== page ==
The visit splits into two – a stroll around the impressive castle with wonderful vantage points of the whole Magra valley and back up to the Apennines in the distance. The one time military significance of the Castello del Piagnaro is immediately obvious. I recommend the extra one euro for the audio-guide – as little or nothing is labelled in English. Then, the museum. Now most museums I visit for work are huge. In fact the more huge the more they like to say just how huge they are. The Louvre, the Vatican, the British Museum. Guides love facts like ‘if you spend just 30 seconds in front of each exhibit, you’ll be here six months’. If you were to do so in this museum, you’ll be out about 10 minutes later.

Disappointing? Well perhaps at first, but then you actually stop and appreciate each and every one of these remarkable stone statues. No one know really knows why they exist, what they represent or even with any great certainty who made them. Some are more than 4700 years old. That’s old, very old. Are they commemorative, funeral statues, used by druids for sacrifice, erected by giants who roamed the earth before a legendary flood? We don’t really know. It is estimated that in Northern Europe alone there were once more than 50.000 of these stone men – and women!

If Only He Could Speak…

For there are women too. Carved from hard stone – sometimes so hard the workmen gave up and left them incomplete, they were carved to last. Women are represented by small spherical breasts, men have extremely detailed daggers or axes, sometimes sheathed, sometimes not. We know a little of these weapons from corpses found frozen in the high Alps. Most were found during agricultural works in and around the villages and hills surrounding Pontremoli. Whatever their purpose or age, early Christians felt significantly threatened by them to decapitate many of these stelae and we are lucky to have these fee survivors.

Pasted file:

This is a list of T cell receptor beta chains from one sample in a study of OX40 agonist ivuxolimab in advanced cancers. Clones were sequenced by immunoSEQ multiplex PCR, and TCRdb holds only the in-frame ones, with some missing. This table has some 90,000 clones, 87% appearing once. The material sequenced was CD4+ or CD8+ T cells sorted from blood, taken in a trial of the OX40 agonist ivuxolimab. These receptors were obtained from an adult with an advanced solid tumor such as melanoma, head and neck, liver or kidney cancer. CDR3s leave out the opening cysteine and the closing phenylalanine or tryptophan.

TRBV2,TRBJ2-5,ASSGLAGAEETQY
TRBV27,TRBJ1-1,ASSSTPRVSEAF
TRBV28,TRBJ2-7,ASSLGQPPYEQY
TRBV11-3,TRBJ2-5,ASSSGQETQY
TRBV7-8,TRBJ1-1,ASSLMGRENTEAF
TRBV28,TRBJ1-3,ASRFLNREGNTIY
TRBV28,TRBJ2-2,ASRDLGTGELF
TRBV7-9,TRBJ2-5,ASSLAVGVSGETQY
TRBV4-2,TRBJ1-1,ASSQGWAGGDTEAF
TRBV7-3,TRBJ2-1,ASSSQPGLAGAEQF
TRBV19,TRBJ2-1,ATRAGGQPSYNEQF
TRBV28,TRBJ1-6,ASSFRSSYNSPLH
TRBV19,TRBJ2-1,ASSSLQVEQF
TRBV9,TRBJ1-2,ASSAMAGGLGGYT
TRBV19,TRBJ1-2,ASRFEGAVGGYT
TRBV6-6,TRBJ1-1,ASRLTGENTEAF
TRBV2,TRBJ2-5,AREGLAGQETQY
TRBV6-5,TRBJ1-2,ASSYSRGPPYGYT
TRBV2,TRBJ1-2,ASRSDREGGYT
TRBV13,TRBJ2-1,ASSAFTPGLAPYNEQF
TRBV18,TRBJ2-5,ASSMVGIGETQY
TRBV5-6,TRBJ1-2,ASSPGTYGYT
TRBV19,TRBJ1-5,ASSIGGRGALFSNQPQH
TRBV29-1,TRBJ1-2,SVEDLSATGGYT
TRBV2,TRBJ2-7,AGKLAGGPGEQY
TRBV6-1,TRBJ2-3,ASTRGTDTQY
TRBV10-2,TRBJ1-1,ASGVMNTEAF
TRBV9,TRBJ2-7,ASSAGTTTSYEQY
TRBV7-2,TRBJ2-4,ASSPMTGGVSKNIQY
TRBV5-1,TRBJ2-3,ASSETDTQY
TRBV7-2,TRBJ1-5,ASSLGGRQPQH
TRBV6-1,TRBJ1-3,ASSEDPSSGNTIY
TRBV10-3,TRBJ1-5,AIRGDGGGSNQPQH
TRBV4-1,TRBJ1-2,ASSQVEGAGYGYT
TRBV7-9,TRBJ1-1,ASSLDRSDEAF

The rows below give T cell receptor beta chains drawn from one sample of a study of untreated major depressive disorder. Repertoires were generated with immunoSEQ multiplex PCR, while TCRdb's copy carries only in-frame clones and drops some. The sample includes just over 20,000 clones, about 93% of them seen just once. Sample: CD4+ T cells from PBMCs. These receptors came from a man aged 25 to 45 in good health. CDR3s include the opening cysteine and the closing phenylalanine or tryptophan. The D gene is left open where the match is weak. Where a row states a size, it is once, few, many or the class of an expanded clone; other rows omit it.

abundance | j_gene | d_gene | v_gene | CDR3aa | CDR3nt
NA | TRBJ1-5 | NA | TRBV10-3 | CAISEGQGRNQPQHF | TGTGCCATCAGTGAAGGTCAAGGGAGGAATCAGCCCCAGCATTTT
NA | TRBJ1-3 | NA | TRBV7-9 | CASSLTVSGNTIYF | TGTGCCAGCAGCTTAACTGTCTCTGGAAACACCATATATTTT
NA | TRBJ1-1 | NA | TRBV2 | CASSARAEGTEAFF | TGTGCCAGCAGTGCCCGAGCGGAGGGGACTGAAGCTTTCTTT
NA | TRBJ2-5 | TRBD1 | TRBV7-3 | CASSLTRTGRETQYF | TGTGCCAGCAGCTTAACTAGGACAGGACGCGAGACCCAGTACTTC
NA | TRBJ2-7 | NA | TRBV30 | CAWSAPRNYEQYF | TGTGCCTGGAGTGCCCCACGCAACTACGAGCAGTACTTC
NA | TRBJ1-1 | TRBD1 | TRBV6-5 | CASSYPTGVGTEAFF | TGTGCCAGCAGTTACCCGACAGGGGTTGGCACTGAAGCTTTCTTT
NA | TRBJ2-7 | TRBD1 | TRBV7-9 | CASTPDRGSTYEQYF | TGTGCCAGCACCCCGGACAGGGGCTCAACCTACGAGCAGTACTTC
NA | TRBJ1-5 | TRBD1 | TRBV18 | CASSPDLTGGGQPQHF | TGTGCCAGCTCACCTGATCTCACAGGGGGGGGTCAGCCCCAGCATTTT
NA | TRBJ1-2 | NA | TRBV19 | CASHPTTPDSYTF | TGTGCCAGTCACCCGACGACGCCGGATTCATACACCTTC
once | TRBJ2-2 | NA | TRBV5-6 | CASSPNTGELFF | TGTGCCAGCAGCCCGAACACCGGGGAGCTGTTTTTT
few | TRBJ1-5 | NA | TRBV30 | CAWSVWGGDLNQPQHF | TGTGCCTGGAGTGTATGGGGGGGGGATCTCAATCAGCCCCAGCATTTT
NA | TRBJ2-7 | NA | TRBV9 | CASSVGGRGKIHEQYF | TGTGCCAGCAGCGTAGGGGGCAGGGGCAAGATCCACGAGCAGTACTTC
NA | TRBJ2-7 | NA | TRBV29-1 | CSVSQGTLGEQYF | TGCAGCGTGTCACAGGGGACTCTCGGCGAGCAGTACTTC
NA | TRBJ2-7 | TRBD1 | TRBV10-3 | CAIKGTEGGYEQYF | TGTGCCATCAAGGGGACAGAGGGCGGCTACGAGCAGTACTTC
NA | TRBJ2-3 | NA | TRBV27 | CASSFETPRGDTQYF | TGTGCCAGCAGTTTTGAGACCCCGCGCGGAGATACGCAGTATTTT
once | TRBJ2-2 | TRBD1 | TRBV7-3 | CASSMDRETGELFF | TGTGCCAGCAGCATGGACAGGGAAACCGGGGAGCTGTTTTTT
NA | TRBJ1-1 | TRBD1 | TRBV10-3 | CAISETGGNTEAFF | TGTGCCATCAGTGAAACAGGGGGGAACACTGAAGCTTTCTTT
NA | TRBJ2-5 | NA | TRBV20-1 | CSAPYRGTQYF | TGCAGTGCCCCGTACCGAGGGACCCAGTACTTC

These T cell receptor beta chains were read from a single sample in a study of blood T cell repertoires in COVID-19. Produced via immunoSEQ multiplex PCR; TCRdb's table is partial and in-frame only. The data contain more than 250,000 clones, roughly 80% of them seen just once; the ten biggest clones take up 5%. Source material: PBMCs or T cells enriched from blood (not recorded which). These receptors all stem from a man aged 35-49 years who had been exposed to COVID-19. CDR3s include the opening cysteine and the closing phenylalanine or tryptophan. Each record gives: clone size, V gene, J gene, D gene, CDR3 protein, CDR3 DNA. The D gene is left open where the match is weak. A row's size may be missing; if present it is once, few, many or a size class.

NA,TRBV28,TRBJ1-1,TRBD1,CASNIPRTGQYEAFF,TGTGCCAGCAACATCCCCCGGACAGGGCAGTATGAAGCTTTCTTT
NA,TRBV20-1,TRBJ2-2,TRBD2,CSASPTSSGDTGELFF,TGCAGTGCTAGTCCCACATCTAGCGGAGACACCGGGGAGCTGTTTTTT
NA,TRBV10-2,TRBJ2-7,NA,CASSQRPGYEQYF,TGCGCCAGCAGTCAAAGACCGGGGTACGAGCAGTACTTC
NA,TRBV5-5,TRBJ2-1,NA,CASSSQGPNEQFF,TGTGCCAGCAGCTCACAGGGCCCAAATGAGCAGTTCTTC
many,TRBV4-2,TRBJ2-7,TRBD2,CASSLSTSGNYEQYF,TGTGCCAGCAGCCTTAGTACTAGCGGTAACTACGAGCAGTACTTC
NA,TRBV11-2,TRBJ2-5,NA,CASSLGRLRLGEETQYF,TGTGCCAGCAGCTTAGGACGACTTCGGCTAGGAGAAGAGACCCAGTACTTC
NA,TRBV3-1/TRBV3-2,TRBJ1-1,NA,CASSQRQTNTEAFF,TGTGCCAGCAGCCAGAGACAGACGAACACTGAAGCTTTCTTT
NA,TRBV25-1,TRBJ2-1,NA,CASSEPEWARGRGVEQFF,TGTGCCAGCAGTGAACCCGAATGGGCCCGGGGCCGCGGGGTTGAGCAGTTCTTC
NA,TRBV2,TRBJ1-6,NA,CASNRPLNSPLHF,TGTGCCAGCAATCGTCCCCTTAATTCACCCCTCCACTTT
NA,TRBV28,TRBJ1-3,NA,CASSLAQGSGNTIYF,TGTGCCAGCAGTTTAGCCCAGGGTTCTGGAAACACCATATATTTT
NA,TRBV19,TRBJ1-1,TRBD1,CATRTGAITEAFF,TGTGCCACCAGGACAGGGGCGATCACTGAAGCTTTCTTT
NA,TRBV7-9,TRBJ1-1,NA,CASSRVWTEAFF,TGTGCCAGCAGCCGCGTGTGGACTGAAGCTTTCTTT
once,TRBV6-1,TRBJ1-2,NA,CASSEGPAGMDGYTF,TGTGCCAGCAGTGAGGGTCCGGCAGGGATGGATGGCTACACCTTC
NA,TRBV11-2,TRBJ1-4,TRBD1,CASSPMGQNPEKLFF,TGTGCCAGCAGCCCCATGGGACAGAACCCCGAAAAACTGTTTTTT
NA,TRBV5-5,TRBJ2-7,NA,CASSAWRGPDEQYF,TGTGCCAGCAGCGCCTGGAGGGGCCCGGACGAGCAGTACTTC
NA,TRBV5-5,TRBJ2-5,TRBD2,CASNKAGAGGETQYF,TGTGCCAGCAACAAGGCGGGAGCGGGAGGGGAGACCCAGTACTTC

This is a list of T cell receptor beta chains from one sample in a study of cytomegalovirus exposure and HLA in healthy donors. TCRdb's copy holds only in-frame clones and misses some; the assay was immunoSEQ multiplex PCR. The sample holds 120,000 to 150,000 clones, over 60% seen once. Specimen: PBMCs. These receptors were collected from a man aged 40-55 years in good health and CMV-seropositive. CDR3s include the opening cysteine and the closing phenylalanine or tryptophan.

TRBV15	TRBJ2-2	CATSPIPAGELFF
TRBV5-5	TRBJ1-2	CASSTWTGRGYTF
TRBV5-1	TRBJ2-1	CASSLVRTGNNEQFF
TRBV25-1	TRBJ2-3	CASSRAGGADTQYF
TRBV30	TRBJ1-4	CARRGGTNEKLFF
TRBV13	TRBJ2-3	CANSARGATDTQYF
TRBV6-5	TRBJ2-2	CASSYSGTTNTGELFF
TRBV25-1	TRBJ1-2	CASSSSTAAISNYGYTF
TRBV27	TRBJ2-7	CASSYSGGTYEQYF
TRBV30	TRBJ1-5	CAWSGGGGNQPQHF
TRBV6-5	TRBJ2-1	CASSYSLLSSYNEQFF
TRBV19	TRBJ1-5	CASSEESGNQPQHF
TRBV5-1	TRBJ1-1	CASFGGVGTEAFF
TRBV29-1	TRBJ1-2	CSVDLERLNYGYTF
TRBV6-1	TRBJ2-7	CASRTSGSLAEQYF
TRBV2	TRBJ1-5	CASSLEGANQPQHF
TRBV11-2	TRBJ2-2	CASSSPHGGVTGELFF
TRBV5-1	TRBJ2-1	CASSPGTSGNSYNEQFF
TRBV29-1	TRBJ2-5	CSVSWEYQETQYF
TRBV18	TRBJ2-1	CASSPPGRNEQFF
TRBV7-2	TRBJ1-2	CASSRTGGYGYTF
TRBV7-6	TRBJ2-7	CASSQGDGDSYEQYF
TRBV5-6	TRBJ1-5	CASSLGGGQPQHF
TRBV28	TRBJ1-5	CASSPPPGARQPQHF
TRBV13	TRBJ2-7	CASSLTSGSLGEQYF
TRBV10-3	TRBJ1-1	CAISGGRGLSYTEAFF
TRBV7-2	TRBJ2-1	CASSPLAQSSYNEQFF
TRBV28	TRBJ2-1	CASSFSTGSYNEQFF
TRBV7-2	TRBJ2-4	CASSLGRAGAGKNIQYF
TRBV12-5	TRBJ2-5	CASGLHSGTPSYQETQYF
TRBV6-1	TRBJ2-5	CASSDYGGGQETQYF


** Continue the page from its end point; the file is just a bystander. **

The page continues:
The two or three rooms and the accompanying panels are atmospherically lit and you can be virtually sure to not share the place with too many tourists – I was alone the whole time. Staring into the eyes of these remarkable creatures in search of a glimpse of understanding is really quite trippy. If only they could talk, what they must have seen. Just like their modern cousin on his brown motorway sign, who sees thousands of cars pass each day, they must have so many stories to tell. Divert up the A15 to Pontremoli and maybe just maybe the Menhir of the Lunigiana will speak to you.

The Men of Stone of Lunigiana

For details of the museum as well as opening times and costs see Museo Delle Stele Lunigianesi.

My travels now take me away from the Lunigiana. This little corner of Tuscany has truly captured a piece of my heart as I have spent spring, summer and autumn here this year. I will return next year, but in the mean time if you are keen to learn more or explore the are I suggest this great blog Ciao Lunigiana.

~ by 2ndcupoftea on November 19, 2012.

8 Responses to “Men of Stone – The ‘Menhir’ or Statue Stele of Lunigiana, Tuscany, Italy”

  1. Thomas, you are the best tour director ever! Personally, I always enjoyed your talking on the bus! Keep it up!!

  2. Thanks so much for talking about our wonderful museum. It is small, but really quite amazing. The lighting is very clever. If turned off, you can’t see many of the features of the statues. They have been worn away by time, and it is only by creating shadows that you can really appreciate them. And thank you too for mentioning my humble blog!

    • You’re welcome, the pleasure was all mine. Just hope you/they will forgive the few photos I sneaked, but they were for a good purpose as you can see.

  3. Nice piece. Look forward to more on our corner of Italy. Hope we can return the favor.

  4. […] Thomas Randall’s post on his blog about the stele statue museum in Pontremoli […]

  5. How big are the stele?

    • Thanks for reading Paul. It’s been a while since my visit. From memory – up to just over waist height. I know that is not scientific, but I don’t want to give you false information… If you would like, I can write to the museum and ask for you… take care, stay safe